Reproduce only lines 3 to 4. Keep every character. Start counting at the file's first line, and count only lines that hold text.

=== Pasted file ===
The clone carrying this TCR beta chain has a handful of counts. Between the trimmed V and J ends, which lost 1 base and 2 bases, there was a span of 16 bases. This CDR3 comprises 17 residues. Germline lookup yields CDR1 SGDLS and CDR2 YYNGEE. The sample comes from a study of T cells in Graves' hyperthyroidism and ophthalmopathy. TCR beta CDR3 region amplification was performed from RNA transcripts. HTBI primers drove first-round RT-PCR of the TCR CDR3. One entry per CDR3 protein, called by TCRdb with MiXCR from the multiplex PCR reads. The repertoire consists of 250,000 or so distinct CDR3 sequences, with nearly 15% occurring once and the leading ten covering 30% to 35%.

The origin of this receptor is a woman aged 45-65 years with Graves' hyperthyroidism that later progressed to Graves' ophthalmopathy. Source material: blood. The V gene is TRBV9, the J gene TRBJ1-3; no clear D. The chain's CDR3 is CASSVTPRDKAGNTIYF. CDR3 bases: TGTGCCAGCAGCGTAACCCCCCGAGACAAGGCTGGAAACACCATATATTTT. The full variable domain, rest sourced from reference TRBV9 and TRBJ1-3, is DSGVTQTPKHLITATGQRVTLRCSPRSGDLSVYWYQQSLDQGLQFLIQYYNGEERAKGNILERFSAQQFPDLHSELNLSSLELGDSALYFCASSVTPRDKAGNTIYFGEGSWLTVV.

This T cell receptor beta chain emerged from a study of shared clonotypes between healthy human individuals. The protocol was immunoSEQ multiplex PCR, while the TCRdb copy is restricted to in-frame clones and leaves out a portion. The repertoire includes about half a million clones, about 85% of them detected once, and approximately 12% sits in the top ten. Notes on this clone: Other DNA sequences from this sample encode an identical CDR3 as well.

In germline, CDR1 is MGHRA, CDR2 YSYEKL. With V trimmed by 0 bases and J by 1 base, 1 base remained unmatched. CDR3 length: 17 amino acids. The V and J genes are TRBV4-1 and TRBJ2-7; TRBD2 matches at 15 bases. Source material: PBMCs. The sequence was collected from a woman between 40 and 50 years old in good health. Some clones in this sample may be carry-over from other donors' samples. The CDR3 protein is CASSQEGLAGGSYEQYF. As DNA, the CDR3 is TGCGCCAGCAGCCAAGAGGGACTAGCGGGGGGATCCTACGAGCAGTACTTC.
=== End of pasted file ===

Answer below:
This T cell receptor beta chain emerged from a study of shared clonotypes between healthy human individuals. The protocol was immunoSEQ multiplex PCR, while the TCRdb copy is restricted to in-frame clones and leaves out a portion. The repertoire includes about half a million clones, about 85% of them detected once, and approximately 12% sits in the top ten. Notes on this clone: Other DNA sequences from this sample encode an identical CDR3 as well.

In germline, CDR1 is MGHRA, CDR2 YSYEKL. With V trimmed by 0 bases and J by 1 base, 1 base remained unmatched. CDR3 length: 17 amino acids. The V and J genes are TRBV4-1 and TRBJ2-7; TRBD2 matches at 15 bases. Source material: PBMCs. The sequence was collected from a woman between 40 and 50 years old in good health. Some clones in this sample may be carry-over from other donors' samples. The CDR3 protein is CASSQEGLAGGSYEQYF. As DNA, the CDR3 is TGCGCCAGCAGCCAAGAGGGACTAGCGGGGGGATCCTACGAGCAGTACTTC.